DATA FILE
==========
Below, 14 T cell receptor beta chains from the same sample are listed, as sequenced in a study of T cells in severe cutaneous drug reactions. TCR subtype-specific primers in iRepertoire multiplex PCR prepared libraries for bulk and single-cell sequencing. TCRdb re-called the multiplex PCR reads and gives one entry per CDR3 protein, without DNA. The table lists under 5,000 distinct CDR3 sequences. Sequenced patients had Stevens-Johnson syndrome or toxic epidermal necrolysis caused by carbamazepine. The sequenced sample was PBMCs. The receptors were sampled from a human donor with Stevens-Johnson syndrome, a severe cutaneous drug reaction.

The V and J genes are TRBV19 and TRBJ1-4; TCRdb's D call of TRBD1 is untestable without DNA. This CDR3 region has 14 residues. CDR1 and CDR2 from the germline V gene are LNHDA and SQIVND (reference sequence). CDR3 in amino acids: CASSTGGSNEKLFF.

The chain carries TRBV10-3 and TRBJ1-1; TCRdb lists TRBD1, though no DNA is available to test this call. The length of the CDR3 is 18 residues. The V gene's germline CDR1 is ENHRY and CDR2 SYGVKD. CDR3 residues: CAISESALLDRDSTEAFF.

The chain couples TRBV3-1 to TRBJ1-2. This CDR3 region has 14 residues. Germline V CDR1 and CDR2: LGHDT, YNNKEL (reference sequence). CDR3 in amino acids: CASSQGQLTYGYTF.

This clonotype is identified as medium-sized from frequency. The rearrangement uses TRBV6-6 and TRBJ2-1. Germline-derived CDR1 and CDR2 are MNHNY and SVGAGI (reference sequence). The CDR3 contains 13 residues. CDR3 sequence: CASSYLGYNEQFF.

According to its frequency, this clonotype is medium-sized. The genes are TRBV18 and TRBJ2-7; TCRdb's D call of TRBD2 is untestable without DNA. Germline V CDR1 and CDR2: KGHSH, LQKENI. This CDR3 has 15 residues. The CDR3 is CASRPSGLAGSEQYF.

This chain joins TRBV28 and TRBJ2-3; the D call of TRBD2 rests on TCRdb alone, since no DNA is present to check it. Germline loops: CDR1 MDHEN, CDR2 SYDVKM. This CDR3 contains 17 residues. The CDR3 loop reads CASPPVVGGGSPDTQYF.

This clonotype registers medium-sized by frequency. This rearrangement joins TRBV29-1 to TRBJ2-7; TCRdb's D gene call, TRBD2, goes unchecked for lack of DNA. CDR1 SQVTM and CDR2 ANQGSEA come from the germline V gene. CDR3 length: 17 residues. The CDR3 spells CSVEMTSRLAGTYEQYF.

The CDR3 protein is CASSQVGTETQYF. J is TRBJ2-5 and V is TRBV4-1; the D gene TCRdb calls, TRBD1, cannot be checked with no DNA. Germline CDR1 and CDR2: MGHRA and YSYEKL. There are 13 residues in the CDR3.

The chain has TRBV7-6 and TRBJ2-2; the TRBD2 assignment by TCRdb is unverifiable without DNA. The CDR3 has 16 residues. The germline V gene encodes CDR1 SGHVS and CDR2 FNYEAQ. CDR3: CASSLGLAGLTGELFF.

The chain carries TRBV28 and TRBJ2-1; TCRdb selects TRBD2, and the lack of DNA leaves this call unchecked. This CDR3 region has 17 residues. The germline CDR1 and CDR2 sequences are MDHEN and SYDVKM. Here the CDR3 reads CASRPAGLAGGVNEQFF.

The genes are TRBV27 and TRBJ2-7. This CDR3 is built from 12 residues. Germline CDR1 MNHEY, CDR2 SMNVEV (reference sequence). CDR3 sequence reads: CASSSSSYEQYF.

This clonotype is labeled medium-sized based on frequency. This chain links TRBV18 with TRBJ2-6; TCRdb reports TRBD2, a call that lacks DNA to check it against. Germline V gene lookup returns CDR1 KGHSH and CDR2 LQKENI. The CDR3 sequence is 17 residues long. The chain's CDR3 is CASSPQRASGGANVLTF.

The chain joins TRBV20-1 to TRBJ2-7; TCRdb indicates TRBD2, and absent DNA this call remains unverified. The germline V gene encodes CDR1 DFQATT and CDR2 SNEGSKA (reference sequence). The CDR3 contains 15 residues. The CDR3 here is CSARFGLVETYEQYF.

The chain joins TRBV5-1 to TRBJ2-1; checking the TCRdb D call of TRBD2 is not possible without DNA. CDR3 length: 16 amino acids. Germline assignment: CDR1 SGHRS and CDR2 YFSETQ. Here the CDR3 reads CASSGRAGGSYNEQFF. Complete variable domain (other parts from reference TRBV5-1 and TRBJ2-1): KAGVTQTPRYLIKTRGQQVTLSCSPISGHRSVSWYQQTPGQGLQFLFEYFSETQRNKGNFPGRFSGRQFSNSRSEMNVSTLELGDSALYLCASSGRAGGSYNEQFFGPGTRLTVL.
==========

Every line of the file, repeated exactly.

Below, 14 T cell receptor beta chains from the same sample are listed, as sequenced in a study of T cells in severe cutaneous drug reactions. TCR subtype-specific primers in iRepertoire multiplex PCR prepared libraries for bulk and single-cell sequencing. TCRdb re-called the multiplex PCR reads and gives one entry per CDR3 protein, without DNA. The table lists under 5,000 distinct CDR3 sequences. Sequenced patients had Stevens-Johnson syndrome or toxic epidermal necrolysis caused by carbamazepine. The sequenced sample was PBMCs. The receptors were sampled from a human donor with Stevens-Johnson syndrome, a severe cutaneous drug reaction.

The V and J genes are TRBV19 and TRBJ1-4; TCRdb's D call of TRBD1 is untestable without DNA. This CDR3 region has 14 residues. CDR1 and CDR2 from the germline V gene are LNHDA and SQIVND (reference sequence). CDR3 in amino acids: CASSTGGSNEKLFF.

The chain carries TRBV10-3 and TRBJ1-1; TCRdb lists TRBD1, though no DNA is available to test this call. The length of the CDR3 is 18 residues. The V gene's germline CDR1 is ENHRY and CDR2 SYGVKD. CDR3 residues: CAISESALLDRDSTEAFF.

The chain couples TRBV3-1 to TRBJ1-2. This CDR3 region has 14 residues. Germline V CDR1 and CDR2: LGHDT, YNNKEL (reference sequence). CDR3 in amino acids: CASSQGQLTYGYTF.

This clonotype is identified as medium-sized from frequency. The rearrangement uses TRBV6-6 and TRBJ2-1. Germline-derived CDR1 and CDR2 are MNHNY and SVGAGI (reference sequence). The CDR3 contains 13 residues. CDR3 sequence: CASSYLGYNEQFF.

According to its frequency, this clonotype is medium-sized. The genes are TRBV18 and TRBJ2-7; TCRdb's D call of TRBD2 is untestable without DNA. Germline V CDR1 and CDR2: KGHSH, LQKENI. This CDR3 has 15 residues. The CDR3 is CASRPSGLAGSEQYF.

This chain joins TRBV28 and TRBJ2-3; the D call of TRBD2 rests on TCRdb alone, since no DNA is present to check it. Germline loops: CDR1 MDHEN, CDR2 SYDVKM. This CDR3 contains 17 residues. The CDR3 loop reads CASPPVVGGGSPDTQYF.

This clonotype registers medium-sized by frequency. This rearrangement joins TRBV29-1 to TRBJ2-7; TCRdb's D gene call, TRBD2, goes unchecked for lack of DNA. CDR1 SQVTM and CDR2 ANQGSEA come from the germline V gene. CDR3 length: 17 residues. The CDR3 spells CSVEMTSRLAGTYEQYF.

The CDR3 protein is CASSQVGTETQYF. J is TRBJ2-5 and V is TRBV4-1; the D gene TCRdb calls, TRBD1, cannot be checked with no DNA. Germline CDR1 and CDR2: MGHRA and YSYEKL. There are 13 residues in the CDR3.

The chain has TRBV7-6 and TRBJ2-2; the TRBD2 assignment by TCRdb is unverifiable without DNA. The CDR3 has 16 residues. The germline V gene encodes CDR1 SGHVS and CDR2 FNYEAQ. CDR3: CASSLGLAGLTGELFF.

The chain carries TRBV28 and TRBJ2-1; TCRdb selects TRBD2, and the lack of DNA leaves this call unchecked. This CDR3 region has 17 residues. The germline CDR1 and CDR2 sequences are MDHEN and SYDVKM. Here the CDR3 reads CASRPAGLAGGVNEQFF.

The genes are TRBV27 and TRBJ2-7. This CDR3 is built from 12 residues. Germline CDR1 MNHEY, CDR2 SMNVEV (reference sequence). CDR3 sequence reads: CASSSSSYEQYF.

This clonotype is labeled medium-sized based on frequency. This chain links TRBV18 with TRBJ2-6; TCRdb reports TRBD2, a call that lacks DNA to check it against. Germline V gene lookup returns CDR1 KGHSH and CDR2 LQKENI. The CDR3 sequence is 17 residues long. The chain's CDR3 is CASSPQRASGGANVLTF.

The chain joins TRBV20-1 to TRBJ2-7; TCRdb indicates TRBD2, and absent DNA this call remains unverified. The germline V gene encodes CDR1 DFQATT and CDR2 SNEGSKA (reference sequence). The CDR3 contains 15 residues. The CDR3 here is CSARFGLVETYEQYF.

The chain joins TRBV5-1 to TRBJ2-1; checking the TCRdb D call of TRBD2 is not possible without DNA. CDR3 length: 16 amino acids. Germline assignment: CDR1 SGHRS and CDR2 YFSETQ. Here the CDR3 reads CASSGRAGGSYNEQFF. Complete variable domain (other parts from reference TRBV5-1 and TRBJ2-1): KAGVTQTPRYLIKTRGQQVTLSCSPISGHRSVSWYQQTPGQGLQFLFEYFSETQRNKGNFPGRFSGRQFSNSRSEMNVSTLELGDSALYLCASSGRAGGSYNEQFFGPGTRLTVL.